When the four Visegrád countries—Poland, Hungary, Slovakia and the Czech Republic—were joining EU and NATO, hopes were running high for a reinvigoration both of the transatlantic partnership, and of sclerotic EU structures and institutions. Ten years later, instead of a new generation of forward-looking leaders, the region’s political debates are dominated by the likes of Viktor Orbán, Jarosław Kaczyński, or Miloš Zeman. Reforms in Central Europe have not only stalled, but some of the main achievements of the post-1989 era, including independent media, judiciaries, and openness to foreign investment, are now under attack.
But the tide might be turning again. Across Central Europe, new reformist parties are hoping to emulate Emmanuel Macron’s success France. In Poland, there is the Nowoczesna (“Modern”) party, founded in 2015 by economist Ryszard Petru. The Momentum Movement in Hungary, led by the 28-year old András Fekete-Győr, was transformed into a political party in March this year after successfully pressuring the Hungarian government into withdrawing its bid to host the 2024 Olympics. In Slovakia, there are two emerging political groups with similar goals: the left-liberal Progressive Slovakia and the center-right Spolu–Civic Democracy (“Spolu” means “together” in Slovak).1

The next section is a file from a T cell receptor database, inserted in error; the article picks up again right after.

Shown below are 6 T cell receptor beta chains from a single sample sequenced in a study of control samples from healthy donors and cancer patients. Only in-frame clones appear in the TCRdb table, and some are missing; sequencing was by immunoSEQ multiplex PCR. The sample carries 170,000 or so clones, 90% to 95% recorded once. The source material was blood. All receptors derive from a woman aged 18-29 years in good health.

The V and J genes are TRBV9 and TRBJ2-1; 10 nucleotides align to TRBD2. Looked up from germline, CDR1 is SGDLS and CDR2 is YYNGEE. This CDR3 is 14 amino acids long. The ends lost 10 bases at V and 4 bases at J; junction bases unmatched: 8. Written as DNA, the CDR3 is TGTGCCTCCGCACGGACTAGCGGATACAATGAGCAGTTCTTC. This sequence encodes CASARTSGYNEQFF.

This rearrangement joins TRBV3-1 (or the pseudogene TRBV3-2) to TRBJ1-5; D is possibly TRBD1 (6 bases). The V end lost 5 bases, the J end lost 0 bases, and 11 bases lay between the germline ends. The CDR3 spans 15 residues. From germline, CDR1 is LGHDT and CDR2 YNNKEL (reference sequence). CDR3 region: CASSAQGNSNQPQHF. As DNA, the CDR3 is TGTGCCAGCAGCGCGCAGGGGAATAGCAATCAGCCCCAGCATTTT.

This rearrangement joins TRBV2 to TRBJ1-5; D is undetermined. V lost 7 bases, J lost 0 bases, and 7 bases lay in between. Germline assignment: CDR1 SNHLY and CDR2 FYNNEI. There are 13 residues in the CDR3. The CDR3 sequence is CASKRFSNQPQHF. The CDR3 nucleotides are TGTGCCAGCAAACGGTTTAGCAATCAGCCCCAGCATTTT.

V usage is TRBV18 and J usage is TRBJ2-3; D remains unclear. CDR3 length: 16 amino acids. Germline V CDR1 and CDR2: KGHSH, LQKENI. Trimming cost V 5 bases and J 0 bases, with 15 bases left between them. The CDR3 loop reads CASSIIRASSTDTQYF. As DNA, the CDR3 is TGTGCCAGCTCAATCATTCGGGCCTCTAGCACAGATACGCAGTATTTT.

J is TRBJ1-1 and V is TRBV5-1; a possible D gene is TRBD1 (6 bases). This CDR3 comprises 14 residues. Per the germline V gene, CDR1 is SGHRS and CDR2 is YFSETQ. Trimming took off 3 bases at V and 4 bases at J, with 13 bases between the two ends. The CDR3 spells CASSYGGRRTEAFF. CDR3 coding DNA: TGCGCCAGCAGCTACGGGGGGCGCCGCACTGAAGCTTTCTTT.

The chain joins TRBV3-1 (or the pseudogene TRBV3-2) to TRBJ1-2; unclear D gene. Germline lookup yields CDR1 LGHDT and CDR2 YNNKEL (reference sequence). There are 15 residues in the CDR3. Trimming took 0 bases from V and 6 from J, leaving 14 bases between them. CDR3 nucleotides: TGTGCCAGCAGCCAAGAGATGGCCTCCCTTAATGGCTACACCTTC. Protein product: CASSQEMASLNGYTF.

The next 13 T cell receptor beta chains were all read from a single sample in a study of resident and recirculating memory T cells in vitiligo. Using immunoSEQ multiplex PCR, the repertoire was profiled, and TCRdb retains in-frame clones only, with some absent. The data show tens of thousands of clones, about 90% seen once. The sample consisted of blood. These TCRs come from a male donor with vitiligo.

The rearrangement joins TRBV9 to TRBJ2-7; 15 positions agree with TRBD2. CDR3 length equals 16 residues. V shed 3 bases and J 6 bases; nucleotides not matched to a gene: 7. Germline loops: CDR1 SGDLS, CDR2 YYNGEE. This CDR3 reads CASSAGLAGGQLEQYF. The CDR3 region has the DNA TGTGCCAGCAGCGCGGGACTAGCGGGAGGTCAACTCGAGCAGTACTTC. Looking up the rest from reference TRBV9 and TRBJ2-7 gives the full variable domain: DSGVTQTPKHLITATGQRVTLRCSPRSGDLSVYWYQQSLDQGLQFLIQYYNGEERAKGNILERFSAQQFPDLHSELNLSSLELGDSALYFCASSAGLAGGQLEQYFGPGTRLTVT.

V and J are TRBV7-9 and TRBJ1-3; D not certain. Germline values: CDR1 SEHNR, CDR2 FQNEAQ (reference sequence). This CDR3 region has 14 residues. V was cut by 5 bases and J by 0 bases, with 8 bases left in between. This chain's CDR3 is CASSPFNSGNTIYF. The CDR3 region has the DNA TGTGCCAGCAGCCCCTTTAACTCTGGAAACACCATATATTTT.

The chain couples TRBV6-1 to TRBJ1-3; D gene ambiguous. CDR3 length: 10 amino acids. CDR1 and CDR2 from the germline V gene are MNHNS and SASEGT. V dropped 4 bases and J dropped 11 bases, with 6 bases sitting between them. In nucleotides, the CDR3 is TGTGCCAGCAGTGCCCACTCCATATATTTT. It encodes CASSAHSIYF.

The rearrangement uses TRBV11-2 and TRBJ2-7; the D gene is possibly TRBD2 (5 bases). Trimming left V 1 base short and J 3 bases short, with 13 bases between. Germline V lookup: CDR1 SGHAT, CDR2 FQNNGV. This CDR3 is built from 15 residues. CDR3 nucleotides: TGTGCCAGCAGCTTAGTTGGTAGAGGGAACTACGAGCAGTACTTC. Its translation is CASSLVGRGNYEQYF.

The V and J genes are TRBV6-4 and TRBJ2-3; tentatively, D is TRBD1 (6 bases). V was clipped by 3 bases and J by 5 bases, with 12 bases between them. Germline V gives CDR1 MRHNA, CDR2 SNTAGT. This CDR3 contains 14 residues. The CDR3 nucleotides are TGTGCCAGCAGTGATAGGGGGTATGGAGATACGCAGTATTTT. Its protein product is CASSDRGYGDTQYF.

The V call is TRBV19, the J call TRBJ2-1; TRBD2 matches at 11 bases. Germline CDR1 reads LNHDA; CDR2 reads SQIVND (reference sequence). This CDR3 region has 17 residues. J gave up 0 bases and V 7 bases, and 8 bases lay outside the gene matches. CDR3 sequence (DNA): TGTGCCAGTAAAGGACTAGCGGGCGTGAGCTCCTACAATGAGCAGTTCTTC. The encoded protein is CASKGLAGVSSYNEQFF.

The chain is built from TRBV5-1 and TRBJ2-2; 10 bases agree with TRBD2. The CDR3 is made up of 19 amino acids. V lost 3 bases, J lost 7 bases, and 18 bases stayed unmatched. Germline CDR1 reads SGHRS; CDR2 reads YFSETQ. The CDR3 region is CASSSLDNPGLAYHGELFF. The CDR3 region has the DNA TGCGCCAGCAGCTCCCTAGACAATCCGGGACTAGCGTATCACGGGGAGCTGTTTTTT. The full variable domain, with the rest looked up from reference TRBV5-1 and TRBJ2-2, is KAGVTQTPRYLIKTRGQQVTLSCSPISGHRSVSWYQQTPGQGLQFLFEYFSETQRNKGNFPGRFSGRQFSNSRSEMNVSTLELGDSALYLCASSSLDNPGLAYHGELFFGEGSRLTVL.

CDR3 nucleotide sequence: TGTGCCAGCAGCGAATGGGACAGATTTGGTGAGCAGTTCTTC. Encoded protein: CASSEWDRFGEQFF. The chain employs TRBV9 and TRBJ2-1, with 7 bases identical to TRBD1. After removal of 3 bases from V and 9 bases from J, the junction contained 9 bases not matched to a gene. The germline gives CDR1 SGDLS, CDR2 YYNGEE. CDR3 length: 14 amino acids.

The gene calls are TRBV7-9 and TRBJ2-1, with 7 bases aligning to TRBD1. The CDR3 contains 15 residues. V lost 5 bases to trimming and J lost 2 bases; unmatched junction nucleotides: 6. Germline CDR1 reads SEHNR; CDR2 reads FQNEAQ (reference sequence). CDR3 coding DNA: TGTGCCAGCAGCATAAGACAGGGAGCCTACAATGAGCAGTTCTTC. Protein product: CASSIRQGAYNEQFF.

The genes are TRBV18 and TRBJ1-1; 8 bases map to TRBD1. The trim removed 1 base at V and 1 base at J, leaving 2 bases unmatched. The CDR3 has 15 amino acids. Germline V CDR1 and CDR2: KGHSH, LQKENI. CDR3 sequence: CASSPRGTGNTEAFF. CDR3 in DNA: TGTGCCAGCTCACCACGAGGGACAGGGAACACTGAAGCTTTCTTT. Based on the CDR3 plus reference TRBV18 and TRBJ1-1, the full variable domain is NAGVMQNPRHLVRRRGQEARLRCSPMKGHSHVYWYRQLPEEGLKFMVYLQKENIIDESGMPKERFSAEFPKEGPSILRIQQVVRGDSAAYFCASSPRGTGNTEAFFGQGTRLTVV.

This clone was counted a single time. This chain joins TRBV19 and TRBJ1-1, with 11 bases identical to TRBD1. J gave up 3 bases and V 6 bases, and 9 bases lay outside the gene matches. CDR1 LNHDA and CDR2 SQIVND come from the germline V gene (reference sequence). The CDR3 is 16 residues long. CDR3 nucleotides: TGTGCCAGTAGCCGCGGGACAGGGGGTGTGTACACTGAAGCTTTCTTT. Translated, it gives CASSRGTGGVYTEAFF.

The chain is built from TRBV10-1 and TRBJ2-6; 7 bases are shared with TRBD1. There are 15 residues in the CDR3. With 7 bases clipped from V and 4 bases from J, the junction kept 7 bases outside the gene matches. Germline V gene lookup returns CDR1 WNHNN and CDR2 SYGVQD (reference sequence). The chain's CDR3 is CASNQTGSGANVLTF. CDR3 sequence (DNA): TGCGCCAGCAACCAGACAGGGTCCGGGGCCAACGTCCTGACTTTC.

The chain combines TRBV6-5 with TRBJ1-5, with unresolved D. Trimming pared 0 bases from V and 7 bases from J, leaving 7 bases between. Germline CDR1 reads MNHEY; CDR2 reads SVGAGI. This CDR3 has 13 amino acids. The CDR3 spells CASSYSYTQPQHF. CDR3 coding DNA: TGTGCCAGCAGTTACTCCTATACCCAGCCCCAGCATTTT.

These new movements appear to be drawing support mostly from young urbanites who are waking up to the geopolitical choices that their countries face—striving to integrate into the EU’s core versus remaining outside of the eurozone—but also to the reality of incomplete post-communist transitions that have left the quality of public services in particular lagging far behind the economic progress achieved in the past 28 years.